Tuesday, June 23, 2009
The Doomsday Key: A Novel
by James Rollins
Yes, I doubted, very briefly. I'm ashamed. It's not that The Doomsday Key doesn't start off in a readable and totally entertaining manner. It really does. Rollins has what he does down to a science by now. He quickly reintroduces the main players (a few of whom we haven't seen in a while: Rachel Verona and Seichan) and establishes their relationships with each other. In addition to the ladies above, all the main Sigma players make their appearance, but as usual not all of them are heavily featured on this adventure. Seichan fans rejoice, she has a major role and experiences tremendous character development in this novel.
After the characters are reestablished, (again, as you'd expect) the action starts. A motorcycle chase here, a shootout there, a dash of international travel. Now, I love James Rollins with all my heart, but these opening salvos--while very well-written--felt a little... generic. My moment of doubt.
Happily, it didn't last long. Once Rollins set the main plot in motion, all such thoughts vanished. Seriously, WHAT was I thinking? For me, things really kicked into high gear with the introduction of a new character, Professor Wallace Boyle, whose lecture on peat bogs thrilled me to my soul. I know, peat bogs, who'd a thunk it? But again, that's Rollins' gift. He must look at the world through curiosity-colored glasses; he can find the wonder in the most unlikely of places and subjects. And even more brilliantly, he manages to string together a laundry list of disparate fascinating topics into the plot of a tight, tense thriller. And he does it again and again.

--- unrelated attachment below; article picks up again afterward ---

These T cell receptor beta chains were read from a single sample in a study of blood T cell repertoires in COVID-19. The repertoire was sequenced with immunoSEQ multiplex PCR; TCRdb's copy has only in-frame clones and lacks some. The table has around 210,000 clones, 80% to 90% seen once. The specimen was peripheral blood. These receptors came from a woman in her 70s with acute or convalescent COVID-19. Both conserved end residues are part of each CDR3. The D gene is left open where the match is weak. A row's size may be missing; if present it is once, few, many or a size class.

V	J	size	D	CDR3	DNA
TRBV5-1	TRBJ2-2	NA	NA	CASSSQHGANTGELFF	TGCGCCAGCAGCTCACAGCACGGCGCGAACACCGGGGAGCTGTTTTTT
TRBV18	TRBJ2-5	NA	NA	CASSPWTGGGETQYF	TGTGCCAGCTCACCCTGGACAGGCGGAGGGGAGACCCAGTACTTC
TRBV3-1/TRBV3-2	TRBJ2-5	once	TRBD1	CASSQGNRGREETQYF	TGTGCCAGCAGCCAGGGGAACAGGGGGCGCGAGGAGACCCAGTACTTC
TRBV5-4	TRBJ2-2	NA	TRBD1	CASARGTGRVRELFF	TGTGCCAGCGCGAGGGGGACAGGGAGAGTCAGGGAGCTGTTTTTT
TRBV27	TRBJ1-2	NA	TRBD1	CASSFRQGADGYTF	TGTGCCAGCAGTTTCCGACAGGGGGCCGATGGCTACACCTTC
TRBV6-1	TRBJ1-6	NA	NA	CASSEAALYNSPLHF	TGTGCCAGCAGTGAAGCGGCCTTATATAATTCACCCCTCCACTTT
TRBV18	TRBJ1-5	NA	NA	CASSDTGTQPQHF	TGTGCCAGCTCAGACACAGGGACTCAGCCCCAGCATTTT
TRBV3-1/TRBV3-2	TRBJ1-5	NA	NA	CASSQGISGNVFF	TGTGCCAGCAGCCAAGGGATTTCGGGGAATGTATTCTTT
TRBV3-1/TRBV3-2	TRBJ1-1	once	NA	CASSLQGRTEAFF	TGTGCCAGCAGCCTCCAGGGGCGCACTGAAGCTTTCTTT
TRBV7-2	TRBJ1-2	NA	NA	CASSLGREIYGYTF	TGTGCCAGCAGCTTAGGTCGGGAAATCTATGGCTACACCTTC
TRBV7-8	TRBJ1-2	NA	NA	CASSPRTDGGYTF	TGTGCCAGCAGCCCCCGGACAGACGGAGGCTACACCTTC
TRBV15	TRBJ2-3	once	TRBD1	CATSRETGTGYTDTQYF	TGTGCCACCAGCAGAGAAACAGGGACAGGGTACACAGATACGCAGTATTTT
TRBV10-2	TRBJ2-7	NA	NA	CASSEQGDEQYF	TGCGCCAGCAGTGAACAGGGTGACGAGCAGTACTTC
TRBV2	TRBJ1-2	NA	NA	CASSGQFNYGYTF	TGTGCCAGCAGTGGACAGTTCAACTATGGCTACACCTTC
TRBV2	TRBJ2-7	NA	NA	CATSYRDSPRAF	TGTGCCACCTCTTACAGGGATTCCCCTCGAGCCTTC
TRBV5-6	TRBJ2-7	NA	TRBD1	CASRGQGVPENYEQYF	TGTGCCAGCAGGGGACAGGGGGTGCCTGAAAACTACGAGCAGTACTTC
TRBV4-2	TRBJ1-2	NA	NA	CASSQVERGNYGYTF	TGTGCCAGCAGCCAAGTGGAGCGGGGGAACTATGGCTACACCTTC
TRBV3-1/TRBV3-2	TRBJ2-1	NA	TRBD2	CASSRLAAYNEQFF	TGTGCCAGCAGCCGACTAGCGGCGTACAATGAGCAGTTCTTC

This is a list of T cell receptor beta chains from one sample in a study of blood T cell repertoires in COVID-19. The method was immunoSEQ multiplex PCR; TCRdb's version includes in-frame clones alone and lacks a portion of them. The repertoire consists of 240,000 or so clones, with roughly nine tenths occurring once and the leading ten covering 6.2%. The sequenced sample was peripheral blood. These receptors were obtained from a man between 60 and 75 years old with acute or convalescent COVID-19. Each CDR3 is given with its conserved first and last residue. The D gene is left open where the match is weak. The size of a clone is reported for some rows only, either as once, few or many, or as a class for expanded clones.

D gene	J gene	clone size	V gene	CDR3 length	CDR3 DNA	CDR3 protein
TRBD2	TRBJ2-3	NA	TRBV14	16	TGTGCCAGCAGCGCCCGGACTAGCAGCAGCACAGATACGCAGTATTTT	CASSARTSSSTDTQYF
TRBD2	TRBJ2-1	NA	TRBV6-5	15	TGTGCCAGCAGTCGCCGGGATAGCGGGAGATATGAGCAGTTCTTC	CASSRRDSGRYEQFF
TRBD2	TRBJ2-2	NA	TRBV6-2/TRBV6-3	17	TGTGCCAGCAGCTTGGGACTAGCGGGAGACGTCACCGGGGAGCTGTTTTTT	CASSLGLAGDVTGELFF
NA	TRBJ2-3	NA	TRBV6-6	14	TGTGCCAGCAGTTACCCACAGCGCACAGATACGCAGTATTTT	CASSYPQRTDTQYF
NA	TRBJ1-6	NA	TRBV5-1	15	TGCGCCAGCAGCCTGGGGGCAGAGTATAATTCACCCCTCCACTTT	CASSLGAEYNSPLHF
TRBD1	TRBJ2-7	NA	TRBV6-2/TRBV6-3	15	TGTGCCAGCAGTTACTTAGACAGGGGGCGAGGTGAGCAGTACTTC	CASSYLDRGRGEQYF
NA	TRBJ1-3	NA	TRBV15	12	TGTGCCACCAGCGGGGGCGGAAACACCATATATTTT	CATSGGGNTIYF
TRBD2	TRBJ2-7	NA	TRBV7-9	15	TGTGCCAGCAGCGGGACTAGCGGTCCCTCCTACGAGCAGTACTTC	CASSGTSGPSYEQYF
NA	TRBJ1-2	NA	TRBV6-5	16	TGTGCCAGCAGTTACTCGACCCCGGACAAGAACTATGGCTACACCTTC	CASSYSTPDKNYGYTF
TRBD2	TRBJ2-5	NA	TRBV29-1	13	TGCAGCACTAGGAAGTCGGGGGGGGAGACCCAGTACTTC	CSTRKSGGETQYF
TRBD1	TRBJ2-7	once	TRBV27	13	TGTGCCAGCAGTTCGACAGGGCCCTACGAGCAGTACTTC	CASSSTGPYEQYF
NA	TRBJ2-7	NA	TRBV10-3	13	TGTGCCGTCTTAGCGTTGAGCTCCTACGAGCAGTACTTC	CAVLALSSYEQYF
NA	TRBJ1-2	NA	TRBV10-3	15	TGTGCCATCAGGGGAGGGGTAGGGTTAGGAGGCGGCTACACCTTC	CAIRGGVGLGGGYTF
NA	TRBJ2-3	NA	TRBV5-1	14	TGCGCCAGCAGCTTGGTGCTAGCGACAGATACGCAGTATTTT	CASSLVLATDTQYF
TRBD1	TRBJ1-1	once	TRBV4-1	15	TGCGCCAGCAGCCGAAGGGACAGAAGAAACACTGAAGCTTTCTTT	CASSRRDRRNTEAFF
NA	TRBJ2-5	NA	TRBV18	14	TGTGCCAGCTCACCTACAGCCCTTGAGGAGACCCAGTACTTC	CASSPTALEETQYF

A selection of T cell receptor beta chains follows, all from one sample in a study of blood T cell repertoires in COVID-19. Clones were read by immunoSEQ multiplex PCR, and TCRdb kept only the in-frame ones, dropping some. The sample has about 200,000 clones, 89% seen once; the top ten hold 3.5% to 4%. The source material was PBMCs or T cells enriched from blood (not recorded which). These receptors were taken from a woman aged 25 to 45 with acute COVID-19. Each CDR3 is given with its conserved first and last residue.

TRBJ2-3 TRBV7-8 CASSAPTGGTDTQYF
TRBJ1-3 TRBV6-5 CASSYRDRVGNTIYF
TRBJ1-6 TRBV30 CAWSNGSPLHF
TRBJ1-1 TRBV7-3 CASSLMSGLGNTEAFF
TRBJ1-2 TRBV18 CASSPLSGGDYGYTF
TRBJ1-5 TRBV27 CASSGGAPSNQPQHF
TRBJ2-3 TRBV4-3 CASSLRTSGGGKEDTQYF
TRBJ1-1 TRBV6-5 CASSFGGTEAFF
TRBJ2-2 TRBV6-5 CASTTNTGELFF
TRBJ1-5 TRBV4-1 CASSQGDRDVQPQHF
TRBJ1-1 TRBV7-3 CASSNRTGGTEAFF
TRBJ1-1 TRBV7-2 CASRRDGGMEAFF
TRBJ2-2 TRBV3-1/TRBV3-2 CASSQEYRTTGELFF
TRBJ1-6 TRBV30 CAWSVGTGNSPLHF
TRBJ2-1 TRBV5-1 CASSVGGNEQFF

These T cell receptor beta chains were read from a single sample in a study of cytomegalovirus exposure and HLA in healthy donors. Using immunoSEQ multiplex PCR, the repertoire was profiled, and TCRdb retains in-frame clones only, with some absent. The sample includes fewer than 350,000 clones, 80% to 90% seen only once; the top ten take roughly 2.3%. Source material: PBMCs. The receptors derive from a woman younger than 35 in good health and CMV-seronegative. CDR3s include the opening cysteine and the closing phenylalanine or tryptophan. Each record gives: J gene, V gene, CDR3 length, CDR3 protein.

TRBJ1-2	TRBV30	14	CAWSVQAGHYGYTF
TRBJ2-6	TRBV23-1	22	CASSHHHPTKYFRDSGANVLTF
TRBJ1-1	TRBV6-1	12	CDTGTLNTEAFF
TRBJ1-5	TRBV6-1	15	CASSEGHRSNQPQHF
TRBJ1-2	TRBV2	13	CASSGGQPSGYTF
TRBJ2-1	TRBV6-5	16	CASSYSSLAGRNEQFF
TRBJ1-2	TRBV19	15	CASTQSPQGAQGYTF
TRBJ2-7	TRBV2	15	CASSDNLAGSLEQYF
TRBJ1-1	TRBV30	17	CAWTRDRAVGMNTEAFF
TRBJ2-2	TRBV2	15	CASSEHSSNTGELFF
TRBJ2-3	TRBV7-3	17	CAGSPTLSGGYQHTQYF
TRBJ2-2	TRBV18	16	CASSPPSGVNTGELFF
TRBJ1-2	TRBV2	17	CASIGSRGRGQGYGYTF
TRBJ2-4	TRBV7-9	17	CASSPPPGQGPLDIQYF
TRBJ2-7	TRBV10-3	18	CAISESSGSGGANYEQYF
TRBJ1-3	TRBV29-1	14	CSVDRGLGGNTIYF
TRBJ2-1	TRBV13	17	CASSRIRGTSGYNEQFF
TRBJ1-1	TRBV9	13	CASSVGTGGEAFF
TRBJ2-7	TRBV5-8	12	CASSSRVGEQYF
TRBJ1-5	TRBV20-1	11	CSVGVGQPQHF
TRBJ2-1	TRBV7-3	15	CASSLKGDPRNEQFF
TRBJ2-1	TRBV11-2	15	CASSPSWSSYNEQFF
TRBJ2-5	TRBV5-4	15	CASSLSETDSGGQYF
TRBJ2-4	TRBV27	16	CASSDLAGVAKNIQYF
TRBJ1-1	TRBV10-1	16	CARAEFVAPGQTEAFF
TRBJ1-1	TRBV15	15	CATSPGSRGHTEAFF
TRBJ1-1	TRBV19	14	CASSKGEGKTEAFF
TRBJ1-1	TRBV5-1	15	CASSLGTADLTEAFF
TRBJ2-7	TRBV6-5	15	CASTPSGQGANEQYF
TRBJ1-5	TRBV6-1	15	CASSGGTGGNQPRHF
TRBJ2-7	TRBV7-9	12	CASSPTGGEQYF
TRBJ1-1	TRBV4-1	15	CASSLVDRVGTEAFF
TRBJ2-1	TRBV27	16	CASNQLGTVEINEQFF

I know I'm being very, very vague about the plot. It would be a shame to give too much away. The central plot revolves around a plague from the past and a plague of the future: hunger. As characters in the novel expound, there will soon be a tipping point where there are far too many people on this planet to feed. Who gets to choose who lives or who dies? If you had the power and resources to make the hard choices, what would you do "to save the world?" And would you be a hero or a villain?